And the song from that second vid made me want to vomit.
post #6 of 27
It's the Indian not the arrow. An accomplished skier can rip up powder on any kind of ski. I enjoyed skiing deep snow just as much 30 years ago on my old 210 Fisher Superglass as I do now on the new shaped....and I've skied many different legths and widths. Granted it's much easier with today's skis but for my money it's not neccessarily more fun. Worry more about getting better than about what is the ideal ski...again it's more you than the ski itself.
post #7 of 27
Thread Starter 
Quote:
Originally Posted by Captain_Strato
Neither vid loads on my computer. Are you sure about the links?
I'm sure about the links. They are both Quicktime. I have had to open the videos in a separate window at the Adventure Filmworks site but since the above link does that, I have no problems.
post #8 of 27
Thread Starter 
Quote:
Originally Posted by Highway Star
Lay Off The Big Print, We're Not Blind.
???
I cut and pasted #10 font size from a word processor. Shows up fine and the same as yours on my screen. Try adjusting your viewable text size to "Smaller". Or, are you really blind and need that "Largest" text?
Now, Super Fats or Not So Fats?
post #9 of 27
Quote:
Originally Posted by Cornbread
???
I cut and pasted #10 font size from a word processor. Shows up fine and the same as yours on my screen. Try adjusting your viewable text size to "Smaller". Or, are you really blind and need that "Largest" text?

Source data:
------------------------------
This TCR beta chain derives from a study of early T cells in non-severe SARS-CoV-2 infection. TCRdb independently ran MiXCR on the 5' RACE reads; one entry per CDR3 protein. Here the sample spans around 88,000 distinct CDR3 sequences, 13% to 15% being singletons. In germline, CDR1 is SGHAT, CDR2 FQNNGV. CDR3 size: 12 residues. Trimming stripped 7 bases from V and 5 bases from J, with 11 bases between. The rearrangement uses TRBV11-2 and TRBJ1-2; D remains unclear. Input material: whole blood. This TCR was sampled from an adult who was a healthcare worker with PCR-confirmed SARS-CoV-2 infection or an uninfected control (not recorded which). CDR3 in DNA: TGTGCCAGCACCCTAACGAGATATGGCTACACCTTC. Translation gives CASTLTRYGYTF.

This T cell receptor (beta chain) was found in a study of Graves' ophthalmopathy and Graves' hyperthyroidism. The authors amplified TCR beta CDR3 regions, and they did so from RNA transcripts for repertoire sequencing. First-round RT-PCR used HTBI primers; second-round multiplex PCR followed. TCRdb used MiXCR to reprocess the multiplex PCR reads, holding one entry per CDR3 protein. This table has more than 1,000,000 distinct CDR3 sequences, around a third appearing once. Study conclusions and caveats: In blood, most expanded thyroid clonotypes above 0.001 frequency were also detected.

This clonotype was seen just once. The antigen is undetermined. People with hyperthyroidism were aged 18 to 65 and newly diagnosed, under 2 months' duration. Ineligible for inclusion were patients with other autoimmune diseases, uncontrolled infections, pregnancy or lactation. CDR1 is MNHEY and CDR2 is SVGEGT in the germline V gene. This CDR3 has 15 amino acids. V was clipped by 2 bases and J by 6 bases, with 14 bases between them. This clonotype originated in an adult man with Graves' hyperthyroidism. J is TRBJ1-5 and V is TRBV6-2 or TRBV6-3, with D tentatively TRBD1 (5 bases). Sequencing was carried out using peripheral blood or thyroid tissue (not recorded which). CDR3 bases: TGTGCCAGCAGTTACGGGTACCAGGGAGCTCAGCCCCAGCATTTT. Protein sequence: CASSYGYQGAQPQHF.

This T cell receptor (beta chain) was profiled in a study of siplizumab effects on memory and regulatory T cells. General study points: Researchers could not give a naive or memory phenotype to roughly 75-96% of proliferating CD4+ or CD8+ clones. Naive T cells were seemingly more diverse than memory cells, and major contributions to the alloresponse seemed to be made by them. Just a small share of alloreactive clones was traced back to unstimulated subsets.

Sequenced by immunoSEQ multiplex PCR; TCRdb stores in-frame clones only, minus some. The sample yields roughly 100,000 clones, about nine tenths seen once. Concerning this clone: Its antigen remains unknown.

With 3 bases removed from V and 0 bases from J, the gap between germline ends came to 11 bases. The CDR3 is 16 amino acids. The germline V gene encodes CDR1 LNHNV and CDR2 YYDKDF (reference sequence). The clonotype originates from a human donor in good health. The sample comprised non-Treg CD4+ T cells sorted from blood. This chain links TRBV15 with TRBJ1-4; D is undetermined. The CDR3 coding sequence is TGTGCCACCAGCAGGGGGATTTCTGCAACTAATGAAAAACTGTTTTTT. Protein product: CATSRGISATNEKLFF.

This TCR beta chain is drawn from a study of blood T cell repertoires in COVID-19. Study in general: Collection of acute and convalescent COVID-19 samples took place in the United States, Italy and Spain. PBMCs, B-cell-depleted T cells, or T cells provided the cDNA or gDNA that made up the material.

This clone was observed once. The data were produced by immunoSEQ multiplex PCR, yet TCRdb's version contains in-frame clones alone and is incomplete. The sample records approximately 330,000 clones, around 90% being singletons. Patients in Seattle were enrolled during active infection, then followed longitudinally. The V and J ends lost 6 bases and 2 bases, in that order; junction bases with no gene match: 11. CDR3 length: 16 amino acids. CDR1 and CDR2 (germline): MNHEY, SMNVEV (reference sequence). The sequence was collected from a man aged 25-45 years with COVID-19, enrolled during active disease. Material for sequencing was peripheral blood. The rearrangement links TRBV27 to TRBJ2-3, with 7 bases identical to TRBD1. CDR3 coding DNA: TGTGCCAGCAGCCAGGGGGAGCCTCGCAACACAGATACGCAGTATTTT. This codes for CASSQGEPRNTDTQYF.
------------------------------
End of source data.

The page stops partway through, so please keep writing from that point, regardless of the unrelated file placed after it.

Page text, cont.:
Now, Super Fats or Not So Fats?
You have huge font up there.

Learn how to use the internet, JONG.
post #10 of 27
Quote:
Originally Posted by Highway Star
You have huge font up there.

Learn how to use the internet, JONG.
Ummm...I hate to say this, Highway Star, but the only huge font I see is yours. :

Thatsagirl
post #11 of 27
Quote:
Originally Posted by Highway Star
You have huge font up there.
Strange...displays fine for me.
post #12 of 27
Weird.

Anyway....ski a narrow ski in deep powder if you feel like it, I'm not going to sit here and try to convince you to ski a super fat ski if you don't like them. I can assure you, however, that it is not a marketing trend.
post #13 of 27
90mm under foot for every day , all day ski

for JUST powder spatulas, but more to do with sidecut/camber then the 130 wasit. I would love a spat with 90mm wasit for light powder days ......

and I didn't try the vid links
post #14 of 27
To me, it's not just about skiing fresh powder. For the last several years of skiing in the Sierra's (Mammoth, Squaw, etc.), where day-old powder, crud, and windblown are typical, fat (and somewhat stiff skis) make skiing these types of snow actually fun.

Like many others, I ski ~95-mm waisted skis almost any time I go out. I just have more fun and find that I can ski more of the mountain on any given day. The only draw back I have found is bumps, but who skis bumps these days anyhow?
post #15 of 27
a 160 lbs skier with a 70mm ski will have about the same float as a 180lbs skier on a 79mm and a 200lbs skier on a 87mm ski. given the ski length is the same.